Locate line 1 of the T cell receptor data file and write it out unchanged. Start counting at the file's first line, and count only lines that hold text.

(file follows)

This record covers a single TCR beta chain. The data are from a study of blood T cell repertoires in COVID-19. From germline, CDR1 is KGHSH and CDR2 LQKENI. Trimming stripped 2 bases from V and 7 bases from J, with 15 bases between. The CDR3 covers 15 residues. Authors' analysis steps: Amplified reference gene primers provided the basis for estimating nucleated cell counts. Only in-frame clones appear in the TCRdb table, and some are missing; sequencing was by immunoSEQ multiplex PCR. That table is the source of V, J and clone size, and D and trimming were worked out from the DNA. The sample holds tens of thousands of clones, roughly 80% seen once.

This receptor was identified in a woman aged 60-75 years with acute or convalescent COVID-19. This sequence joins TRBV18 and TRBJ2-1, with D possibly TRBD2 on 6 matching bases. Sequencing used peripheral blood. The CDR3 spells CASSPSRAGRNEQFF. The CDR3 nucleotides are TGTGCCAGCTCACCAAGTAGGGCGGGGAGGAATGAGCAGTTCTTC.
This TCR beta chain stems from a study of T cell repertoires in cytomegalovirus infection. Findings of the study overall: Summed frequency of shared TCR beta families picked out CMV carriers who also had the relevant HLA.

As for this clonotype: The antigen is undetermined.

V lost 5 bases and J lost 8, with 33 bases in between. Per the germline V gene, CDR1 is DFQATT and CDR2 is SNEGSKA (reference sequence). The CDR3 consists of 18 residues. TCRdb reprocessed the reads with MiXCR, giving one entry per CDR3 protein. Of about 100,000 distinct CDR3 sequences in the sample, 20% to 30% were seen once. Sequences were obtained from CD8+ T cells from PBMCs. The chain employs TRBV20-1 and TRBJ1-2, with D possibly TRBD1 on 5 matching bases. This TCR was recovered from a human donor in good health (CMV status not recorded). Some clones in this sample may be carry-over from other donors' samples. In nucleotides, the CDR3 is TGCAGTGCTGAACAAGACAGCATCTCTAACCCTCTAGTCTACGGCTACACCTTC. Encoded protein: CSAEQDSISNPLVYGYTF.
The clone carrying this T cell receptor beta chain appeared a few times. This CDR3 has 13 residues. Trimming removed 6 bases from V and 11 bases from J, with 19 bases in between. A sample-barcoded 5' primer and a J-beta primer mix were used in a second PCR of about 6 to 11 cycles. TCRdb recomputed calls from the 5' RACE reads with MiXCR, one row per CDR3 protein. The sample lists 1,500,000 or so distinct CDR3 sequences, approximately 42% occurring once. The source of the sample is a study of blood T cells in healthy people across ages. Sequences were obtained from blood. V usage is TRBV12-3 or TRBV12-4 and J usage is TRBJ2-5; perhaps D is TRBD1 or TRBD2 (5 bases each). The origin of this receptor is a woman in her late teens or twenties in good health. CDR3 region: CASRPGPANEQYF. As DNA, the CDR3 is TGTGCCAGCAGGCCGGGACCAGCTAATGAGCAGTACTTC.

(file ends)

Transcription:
This record covers a single TCR beta chain. The data are from a study of blood T cell repertoires in COVID-19. From germline, CDR1 is KGHSH and CDR2 LQKENI. Trimming stripped 2 bases from V and 7 bases from J, with 15 bases between. The CDR3 covers 15 residues. Authors' analysis steps: Amplified reference gene primers provided the basis for estimating nucleated cell counts. Only in-frame clones appear in the TCRdb table, and some are missing; sequencing was by immunoSEQ multiplex PCR. That table is the source of V, J and clone size, and D and trimming were worked out from the DNA. The sample holds tens of thousands of clones, roughly 80% seen once.